Suggestopedia promised great results if we use our brain power and inner capacities. Lozanov (1979) believed that we are capable of learning much more than we think. Drawing upon Soviet psychological research on yoga and extrasensory perception, he came up with a method for learning that used relaxation as a means of retaining new knowledge and material. It stands to reason that music played a pivotal role in his method. Lozanov and his followers tried to present vocabulary, readings, role-plays and drama with classical music in the background and students sitting in comfortable seats. In this way, students became “suggestible.”
Of course, suggestopedia offered valuable insights into the “superlearning” powers of our brain but it was demolished on several fronts. For instance, what happens if our classrooms are bereft of such amenities as comfortable seats and Compact Disk players? Certainly, this method is insightful and constructive and can be practised from time to time, without necessarily having to adhere to all its premises. A relaxed mind is an open mind and it can help a student to feel more confident and, in a sense, pliable.
In addition, Harmer (2001) states that the intended purpose of Suggestopedia was to enhance learning by lowering the affective filter of learners. Harmer opinion assumes that this method is to touch the other side that is rarely applied by experts in language teaching, namely the affective side. This side effect is very remarkable by Harmer in the application of teaching vocabulary. Students are able to respond directly, they are also able to provide the increasing result of vocabulary acquisition by bringing them to the human brain oriented.
Similarly, Richards (2001) states that Suggestopedia has been called a “pseudo-science”. It strongly depends on the trust that students develop towards the method by simply believing that it works. Lozanov himself admits that Suggestopedia can be compared to a placebo. He argues, however, that placebos are indeed effective. Another point of criticism is brought forward by Baur who claims that the students only receive input by listening, reading and musical-emotional backing, while other important factors of language acquisition are being neglected. Furthermore, several other features of the method, like the ‘nonconscious’ acquisition of language, or bringing the learner into a child-like state are questioned by critics.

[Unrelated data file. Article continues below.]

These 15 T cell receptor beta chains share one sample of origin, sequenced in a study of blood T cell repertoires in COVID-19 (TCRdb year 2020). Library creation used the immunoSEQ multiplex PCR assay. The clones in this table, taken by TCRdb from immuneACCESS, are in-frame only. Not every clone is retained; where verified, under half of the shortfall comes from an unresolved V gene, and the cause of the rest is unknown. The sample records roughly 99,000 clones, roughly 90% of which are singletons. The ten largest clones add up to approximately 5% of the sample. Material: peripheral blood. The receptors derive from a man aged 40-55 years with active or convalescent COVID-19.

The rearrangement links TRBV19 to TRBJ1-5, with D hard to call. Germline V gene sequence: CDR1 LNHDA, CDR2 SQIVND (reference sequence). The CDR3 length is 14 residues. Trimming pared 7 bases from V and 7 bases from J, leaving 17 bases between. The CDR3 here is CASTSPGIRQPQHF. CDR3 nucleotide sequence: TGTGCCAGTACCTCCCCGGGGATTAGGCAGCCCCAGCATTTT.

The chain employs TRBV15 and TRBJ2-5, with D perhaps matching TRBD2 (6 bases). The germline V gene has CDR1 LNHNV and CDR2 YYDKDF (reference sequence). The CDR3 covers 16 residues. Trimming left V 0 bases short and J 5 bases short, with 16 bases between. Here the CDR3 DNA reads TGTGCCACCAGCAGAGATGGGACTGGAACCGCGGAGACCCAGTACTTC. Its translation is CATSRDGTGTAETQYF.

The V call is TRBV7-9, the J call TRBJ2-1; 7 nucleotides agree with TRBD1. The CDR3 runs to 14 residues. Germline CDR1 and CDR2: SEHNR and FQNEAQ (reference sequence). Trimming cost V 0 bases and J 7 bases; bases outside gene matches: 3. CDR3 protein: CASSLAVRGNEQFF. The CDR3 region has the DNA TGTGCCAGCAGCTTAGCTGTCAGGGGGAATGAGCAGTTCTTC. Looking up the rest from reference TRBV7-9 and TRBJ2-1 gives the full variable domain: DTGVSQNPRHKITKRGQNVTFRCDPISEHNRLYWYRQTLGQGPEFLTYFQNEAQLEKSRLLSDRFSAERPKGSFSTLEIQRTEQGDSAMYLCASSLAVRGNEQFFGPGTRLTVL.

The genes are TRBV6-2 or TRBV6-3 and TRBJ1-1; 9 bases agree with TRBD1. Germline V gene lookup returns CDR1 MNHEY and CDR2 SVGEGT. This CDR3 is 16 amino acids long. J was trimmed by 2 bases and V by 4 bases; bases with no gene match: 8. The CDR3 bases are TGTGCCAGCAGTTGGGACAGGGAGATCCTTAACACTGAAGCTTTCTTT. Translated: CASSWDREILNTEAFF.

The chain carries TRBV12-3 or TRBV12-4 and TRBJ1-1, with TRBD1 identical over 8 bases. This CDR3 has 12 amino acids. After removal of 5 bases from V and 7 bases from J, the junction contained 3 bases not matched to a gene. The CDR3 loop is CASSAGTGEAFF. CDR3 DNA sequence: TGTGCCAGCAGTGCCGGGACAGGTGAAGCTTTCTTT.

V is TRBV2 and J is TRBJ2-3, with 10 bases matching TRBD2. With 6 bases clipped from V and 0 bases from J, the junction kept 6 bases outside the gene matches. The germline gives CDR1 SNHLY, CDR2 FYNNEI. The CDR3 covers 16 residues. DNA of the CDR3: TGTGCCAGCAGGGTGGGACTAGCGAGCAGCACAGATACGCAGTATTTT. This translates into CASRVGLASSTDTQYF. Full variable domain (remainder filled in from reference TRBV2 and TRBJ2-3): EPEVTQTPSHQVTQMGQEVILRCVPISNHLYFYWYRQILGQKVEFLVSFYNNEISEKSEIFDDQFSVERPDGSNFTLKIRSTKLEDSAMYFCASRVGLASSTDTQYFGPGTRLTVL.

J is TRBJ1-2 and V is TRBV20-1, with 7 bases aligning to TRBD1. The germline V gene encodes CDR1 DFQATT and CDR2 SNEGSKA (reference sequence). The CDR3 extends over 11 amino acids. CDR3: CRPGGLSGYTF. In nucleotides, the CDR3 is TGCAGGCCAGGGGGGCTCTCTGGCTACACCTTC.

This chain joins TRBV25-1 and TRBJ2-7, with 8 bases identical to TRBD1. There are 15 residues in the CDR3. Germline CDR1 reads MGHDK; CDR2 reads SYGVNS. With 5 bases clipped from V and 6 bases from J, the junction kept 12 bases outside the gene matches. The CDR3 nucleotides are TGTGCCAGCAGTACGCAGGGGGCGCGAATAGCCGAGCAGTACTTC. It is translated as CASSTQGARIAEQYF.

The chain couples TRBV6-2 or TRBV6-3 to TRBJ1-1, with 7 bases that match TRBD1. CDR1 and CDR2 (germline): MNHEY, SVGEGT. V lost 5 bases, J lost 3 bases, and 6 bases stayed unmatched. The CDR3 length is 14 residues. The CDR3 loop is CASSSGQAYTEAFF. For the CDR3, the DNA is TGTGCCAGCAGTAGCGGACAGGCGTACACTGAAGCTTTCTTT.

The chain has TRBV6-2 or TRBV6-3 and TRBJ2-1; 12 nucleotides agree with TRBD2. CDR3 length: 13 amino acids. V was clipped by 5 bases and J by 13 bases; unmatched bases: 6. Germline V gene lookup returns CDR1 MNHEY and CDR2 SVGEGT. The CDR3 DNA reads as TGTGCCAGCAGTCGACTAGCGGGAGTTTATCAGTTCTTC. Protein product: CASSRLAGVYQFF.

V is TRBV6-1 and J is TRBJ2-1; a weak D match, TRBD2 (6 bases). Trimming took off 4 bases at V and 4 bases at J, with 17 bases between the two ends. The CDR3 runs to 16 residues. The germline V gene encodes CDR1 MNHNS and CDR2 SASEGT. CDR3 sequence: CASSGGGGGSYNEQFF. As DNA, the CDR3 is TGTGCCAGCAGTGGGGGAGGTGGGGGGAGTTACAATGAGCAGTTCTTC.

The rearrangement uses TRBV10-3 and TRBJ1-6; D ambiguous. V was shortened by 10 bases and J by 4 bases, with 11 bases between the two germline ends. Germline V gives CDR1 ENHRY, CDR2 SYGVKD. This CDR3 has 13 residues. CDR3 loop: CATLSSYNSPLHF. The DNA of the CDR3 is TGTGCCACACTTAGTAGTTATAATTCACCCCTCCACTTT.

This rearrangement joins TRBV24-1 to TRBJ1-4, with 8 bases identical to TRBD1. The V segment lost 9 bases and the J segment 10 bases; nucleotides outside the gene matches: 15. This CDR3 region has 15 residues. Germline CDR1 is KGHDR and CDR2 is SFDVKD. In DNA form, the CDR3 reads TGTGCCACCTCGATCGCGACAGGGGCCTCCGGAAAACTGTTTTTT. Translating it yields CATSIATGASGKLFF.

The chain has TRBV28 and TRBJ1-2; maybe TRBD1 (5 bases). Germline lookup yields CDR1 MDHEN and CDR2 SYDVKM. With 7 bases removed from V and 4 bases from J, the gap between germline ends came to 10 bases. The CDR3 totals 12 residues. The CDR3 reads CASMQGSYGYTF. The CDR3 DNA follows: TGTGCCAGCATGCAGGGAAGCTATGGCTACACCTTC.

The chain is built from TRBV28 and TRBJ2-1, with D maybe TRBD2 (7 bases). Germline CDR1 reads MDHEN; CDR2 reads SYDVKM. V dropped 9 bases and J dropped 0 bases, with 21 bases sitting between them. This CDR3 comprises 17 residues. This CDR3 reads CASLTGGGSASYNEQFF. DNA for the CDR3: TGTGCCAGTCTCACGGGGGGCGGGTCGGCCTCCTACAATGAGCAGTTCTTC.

According to Lozanov (1979) that many results proved by some researcher in various countries, for example in Brazil, there is a teacher who developed a whole teacher training course to apply and use Suggestopedia using traditional books. He teaches how to adapt and create a new Suggestopedic book to be used in Suggestopedic classes. The training also teaches the teachers how to conduct an intensive course in English or in any other foreign language using the newest development of Suggestopedia.
Based on information obtained from expert opinions on the suggestopedia that the conclusion can be drawn is suggestopedia an appropriate method used for teaching vocabulary because this method provides a greater portion of the human brain oriented. In other hand, Lozanov claims that the effect of the method is not only in language learning, but also in producing favorable side effects on health, the social and psychological relations, and the subsequent success in other subjects.
- CONCLUSION AND RECOMMENDATION
To conclude, the writer provides the opinion about the appropriate method that is aplicable for teaching vocabulary today is suggestopedia method. This method is recommended to be adopted in the practice of teaching vocabulary.
There are several reasons for expressing this opinion. First, this method is presented with a systematic procedure starting from the preparation, presentation, elaboration and evaluation. This allows anyone who wants to apply this method in teaching vocabulary can apply it by following existing procedures. Second, the learners prefer learning that attract the type in accordance with his wishes and in accordance with what the brain can they receive, and this method can meet the needs of learners today. Third, this method can be applied anytime and anywhere with the simple equipment and facilities, provided that teachers are willing and able to master the procedures.